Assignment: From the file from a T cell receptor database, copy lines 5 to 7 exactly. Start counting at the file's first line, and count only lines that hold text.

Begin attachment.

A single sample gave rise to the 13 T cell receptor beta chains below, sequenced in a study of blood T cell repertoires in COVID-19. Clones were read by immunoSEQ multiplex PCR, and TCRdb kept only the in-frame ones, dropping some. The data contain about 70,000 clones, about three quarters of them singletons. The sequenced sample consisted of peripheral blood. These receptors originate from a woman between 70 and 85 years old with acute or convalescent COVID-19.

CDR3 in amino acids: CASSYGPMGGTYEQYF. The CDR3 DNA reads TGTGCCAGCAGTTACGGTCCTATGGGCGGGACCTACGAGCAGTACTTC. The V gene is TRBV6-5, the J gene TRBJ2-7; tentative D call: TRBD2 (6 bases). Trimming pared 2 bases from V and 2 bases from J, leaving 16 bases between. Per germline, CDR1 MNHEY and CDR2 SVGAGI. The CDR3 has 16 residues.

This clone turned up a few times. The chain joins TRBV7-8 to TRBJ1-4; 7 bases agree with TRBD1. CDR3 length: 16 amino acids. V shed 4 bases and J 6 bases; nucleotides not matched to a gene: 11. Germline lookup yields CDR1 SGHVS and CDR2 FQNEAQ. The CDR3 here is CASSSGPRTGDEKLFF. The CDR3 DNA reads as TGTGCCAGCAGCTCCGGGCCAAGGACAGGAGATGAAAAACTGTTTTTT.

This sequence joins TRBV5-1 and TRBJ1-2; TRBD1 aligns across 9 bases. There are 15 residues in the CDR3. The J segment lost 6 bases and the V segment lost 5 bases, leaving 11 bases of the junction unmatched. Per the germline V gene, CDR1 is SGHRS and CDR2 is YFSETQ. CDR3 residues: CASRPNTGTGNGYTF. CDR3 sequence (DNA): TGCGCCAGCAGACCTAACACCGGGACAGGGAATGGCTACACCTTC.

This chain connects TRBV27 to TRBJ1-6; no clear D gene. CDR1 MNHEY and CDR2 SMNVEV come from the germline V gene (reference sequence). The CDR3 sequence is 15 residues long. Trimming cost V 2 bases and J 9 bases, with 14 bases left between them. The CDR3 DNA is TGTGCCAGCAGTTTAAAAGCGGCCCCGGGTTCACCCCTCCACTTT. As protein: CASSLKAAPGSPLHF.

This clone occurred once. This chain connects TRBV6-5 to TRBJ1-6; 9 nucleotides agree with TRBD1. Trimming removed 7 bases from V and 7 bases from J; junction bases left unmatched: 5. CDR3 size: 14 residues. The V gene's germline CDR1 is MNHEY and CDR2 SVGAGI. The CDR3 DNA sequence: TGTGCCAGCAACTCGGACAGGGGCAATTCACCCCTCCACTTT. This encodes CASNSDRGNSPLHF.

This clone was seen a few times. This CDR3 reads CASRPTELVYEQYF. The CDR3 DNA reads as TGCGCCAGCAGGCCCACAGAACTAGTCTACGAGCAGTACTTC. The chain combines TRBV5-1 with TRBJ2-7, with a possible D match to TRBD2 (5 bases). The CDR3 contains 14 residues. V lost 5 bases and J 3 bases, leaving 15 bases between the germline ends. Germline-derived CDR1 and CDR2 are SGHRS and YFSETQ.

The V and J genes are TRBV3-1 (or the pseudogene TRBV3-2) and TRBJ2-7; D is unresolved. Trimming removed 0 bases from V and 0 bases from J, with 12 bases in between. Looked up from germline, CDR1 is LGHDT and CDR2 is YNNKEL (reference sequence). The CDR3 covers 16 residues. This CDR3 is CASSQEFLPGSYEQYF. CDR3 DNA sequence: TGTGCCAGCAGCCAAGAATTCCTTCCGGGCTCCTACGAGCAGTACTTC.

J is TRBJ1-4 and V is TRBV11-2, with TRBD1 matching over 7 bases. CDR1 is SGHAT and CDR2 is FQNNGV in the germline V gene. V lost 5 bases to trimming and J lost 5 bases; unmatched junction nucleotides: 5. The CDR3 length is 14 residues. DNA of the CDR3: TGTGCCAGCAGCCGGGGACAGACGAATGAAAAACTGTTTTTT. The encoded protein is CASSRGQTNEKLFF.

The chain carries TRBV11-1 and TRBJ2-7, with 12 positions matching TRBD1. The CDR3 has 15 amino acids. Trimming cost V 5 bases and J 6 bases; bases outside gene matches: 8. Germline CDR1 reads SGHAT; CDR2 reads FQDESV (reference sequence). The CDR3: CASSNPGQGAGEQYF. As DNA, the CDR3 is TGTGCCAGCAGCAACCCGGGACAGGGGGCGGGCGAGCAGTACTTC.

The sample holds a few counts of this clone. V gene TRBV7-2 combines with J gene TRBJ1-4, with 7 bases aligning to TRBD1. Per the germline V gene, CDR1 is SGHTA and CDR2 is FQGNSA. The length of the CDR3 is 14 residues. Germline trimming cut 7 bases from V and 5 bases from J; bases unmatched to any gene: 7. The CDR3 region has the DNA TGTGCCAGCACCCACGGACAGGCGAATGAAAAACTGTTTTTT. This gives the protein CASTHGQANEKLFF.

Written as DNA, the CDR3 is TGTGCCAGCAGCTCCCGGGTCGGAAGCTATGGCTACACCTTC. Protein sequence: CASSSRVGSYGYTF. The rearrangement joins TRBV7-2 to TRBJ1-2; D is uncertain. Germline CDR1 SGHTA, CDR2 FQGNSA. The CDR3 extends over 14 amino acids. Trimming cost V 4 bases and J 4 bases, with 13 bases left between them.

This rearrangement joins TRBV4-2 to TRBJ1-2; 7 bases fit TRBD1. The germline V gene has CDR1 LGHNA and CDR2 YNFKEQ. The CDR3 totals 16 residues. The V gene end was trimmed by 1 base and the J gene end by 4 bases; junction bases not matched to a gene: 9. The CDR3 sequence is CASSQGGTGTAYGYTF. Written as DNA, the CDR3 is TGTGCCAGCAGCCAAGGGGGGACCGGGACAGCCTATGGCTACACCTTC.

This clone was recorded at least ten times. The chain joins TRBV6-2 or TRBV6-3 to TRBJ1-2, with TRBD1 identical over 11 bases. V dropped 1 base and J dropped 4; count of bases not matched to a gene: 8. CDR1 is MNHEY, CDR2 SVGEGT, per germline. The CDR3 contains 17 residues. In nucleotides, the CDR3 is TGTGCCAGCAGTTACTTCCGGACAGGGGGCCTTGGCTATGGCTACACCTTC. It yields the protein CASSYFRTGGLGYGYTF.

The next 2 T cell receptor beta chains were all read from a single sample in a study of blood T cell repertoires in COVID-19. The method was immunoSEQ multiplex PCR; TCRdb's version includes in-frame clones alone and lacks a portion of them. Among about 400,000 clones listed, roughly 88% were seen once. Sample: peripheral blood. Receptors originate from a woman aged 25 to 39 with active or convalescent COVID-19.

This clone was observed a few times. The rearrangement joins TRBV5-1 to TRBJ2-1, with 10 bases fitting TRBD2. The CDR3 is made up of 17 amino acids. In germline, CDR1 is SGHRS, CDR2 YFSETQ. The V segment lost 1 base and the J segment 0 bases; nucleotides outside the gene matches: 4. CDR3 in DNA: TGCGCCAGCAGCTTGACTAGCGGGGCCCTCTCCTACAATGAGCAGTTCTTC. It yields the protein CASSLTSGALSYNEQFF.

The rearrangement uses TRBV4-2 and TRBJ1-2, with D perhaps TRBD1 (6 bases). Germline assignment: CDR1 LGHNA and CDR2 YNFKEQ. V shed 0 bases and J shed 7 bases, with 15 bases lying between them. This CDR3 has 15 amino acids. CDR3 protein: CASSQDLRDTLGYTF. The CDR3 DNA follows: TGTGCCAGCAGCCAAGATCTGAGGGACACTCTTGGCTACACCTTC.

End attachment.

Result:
This chain connects TRBV27 to TRBJ1-6; no clear D gene. CDR1 MNHEY and CDR2 SMNVEV come from the germline V gene (reference sequence). The CDR3 sequence is 15 residues long. Trimming cost V 2 bases and J 9 bases, with 14 bases left between them. The CDR3 DNA is TGTGCCAGCAGTTTAAAAGCGGCCCCGGGTTCACCCCTCCACTTT. As protein: CASSLKAAPGSPLHF.

This clone occurred once. This chain connects TRBV6-5 to TRBJ1-6; 9 nucleotides agree with TRBD1. Trimming removed 7 bases from V and 7 bases from J; junction bases left unmatched: 5. CDR3 size: 14 residues. The V gene's germline CDR1 is MNHEY and CDR2 SVGAGI. The CDR3 DNA sequence: TGTGCCAGCAACTCGGACAGGGGCAATTCACCCCTCCACTTT. This encodes CASNSDRGNSPLHF.

This clone was seen a few times. This CDR3 reads CASRPTELVYEQYF. The CDR3 DNA reads as TGCGCCAGCAGGCCCACAGAACTAGTCTACGAGCAGTACTTC. The chain combines TRBV5-1 with TRBJ2-7, with a possible D match to TRBD2 (5 bases). The CDR3 contains 14 residues. V lost 5 bases and J 3 bases, leaving 15 bases between the germline ends. Germline-derived CDR1 and CDR2 are SGHRS and YFSETQ.